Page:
Self-driving vehicles represent one of the most fascinating fields of technology development today. More than just a convenience, there is the potential to radically alter how we work and live, and to alter the essential layout of cities. Their development involves a coalition of many disciplines, a marriage of the auto industry’s epicenters with Silicon Valley, and is attracting hundreds of billions of dollars in annual investment, globally. Exciting as all this is, I think the viability a full-fledged self-driving car in the day-to-day real world is further off than many believe.
My ‘dose of reality’ is driven by two main arguments. First, I think that we’ve underestimated the technology involved in making true autonomous driving safe and reliable, especially in cities. Second, there are some significant infrastructure investments that are required to make our streets ‘self-driving ready’. This requires significant public sector attention and investment which, except for a select few places, is not happening yet.
Self-driving cars have already logged lots of miles and have amassed an impressive safety record, with a couple of notable and unfortunate exceptions. But most of this has occurred on test tracks, along the wide-open highways of the desert southwest, and in Truman Show-esque residential neighborhoods.
For a sense of the real world that the self-driving car has to conquer, I encourage you to visit my home town of Boston. Like most of the world, it’s not Phoenix or Singapore. It has narrow streets, an un- grid-like/not intuitive layout, and a climate where about half of the year’s days feature wet, snowy, or icy roads. Sightlines are bad, lane lines are faded, and pedestrians and cyclists compete for a limited amount of real-estate. In other words, a fairly typical older city. How would a self-driving car do here?
To get even more micro, I’ll take you to a very specific type of intersection that has all of the characteristics deigned to trump a self-driving vehicle. In this situation, the car has to make a left turn from a faded turn lane with no traffic light, and then cross a trolley track, two lanes of oncoming traffic, and a busy crosswalk. So we have poor lane markings, terrible sight lines, and pedestrians moving at an uneven pace and doing unpredictable things, before even getting into the wild cards of weather, glare, and so on. My heart rate quickens every single time I have to make this turn. I would want to see a car successfully self-perform this left turn a Gladwellian 10,000 times before I’d sign that waiver.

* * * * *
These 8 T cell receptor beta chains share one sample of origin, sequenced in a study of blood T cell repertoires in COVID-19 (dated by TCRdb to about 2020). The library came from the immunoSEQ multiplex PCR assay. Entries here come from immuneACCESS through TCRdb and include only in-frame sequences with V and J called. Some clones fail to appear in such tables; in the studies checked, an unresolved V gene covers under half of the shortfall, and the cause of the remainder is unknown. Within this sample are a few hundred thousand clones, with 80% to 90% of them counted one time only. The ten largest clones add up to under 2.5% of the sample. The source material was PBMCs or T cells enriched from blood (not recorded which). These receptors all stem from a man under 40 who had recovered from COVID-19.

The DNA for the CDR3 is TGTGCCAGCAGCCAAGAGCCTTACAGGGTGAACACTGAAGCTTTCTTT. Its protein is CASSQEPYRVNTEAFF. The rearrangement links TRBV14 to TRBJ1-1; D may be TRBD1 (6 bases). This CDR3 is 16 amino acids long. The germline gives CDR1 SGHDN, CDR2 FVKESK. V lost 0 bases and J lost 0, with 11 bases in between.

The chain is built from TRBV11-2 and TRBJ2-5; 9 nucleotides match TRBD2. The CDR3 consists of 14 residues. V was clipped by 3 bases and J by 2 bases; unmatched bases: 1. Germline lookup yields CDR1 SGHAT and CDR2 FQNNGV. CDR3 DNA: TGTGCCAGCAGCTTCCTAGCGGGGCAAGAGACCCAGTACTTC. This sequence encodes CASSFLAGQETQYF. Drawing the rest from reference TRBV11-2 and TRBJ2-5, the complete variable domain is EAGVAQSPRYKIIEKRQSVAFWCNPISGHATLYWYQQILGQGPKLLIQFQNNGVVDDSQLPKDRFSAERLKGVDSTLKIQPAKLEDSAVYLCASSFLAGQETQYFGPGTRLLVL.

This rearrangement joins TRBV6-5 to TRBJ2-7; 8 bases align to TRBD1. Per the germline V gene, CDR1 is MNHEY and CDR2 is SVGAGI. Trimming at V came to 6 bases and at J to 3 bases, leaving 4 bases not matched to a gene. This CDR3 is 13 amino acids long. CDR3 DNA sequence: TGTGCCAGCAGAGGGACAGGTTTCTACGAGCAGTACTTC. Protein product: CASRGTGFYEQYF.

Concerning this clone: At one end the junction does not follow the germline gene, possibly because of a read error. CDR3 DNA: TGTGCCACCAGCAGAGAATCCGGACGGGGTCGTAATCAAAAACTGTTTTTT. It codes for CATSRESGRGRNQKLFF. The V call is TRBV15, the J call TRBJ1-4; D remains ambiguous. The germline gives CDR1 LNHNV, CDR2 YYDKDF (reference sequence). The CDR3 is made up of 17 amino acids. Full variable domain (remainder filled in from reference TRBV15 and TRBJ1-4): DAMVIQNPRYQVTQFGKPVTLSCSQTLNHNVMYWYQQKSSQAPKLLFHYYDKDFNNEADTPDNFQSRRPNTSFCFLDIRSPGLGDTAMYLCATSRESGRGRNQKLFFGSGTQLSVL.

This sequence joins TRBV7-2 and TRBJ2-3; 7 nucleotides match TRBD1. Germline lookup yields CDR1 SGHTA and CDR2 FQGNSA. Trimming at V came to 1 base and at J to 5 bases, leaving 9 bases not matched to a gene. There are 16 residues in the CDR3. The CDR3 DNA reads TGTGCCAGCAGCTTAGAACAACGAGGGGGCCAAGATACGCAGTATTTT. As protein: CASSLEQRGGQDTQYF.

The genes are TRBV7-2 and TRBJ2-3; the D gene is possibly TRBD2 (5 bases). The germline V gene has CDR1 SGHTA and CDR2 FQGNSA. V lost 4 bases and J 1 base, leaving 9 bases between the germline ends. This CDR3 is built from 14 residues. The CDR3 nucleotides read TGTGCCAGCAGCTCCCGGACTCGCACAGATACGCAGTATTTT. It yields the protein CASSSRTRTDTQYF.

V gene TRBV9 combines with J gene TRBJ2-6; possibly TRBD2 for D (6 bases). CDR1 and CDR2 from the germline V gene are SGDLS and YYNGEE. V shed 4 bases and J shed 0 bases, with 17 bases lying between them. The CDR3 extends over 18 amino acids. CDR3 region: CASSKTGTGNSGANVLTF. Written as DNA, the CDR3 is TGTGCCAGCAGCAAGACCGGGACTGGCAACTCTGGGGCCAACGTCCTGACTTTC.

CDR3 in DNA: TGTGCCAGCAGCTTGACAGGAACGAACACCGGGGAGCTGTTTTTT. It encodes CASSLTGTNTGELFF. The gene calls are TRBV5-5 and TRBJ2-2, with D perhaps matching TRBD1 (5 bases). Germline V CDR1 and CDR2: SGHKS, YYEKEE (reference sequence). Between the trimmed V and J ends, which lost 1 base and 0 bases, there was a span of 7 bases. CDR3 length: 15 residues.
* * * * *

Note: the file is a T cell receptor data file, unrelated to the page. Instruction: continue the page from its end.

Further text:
I’m sure each of you can provide countless examples of situations that would prompt the question of “can a self-driving car really handle that”? It shows the complexity and the sheer number of variables involved in pulling this off. Think of all the minor decisions and adjustments you make when driving, particularly in a congested area. Rapid advancements in AI will help.
This is not to diminish the mammoth progress that has been made on the road to the self-driving vehicle. The technology is getting there for self-driving cars to be viable in many situations and contexts, within the next five years. It’s that last 10-20% of spots and situations that will prove particularly vexing.
If we believe the self-driving car could be a game-changer over the next 20 years, I think we need to be doing a lot more thinking about the infrastructure required to support its development. We all get excited about how the potential benefits self-driving/autonomous vehicles will usher in, such as changes to the entire model of car ownership, less congested roads, the disappearance of parking lots, etc. This exciting vision assumes a world where the self-driving car is already mainstream. But I think it’s a bit naïve with regard to the type of investment that is needed to help make this happen. This is going to require huge public sector involvement and dollars in many fields and categories. As examples: improvements to roads to accommodate self-driving cars (lane markings, etc.); deployment of sensors and all sorts of ‘smart city infrastructure’; a better ‘visual’ infrastructure; a new regulatory apparatus, and so on. And of course, we will need advanced mobile broadband networks, combination of 5G with vehicle-centric capabilities envisioned by evolving standards such as V2X, to help make this happen.
This will be a really exciting field, with all sorts of job opportunities. There’s the possibility of a game-changing evolution of our physical infrastructure not seen in 100+ years. But worldwide transportation budgets are still mainly business-as-usual, with sporadic hot pockets of cities hoping to be at the bleeding edge.
Getting to this next phase of the self-driving car will require a combination of pragmatism, technology development, meaningful infrastructure investment, and a unique model of public-private cooperation.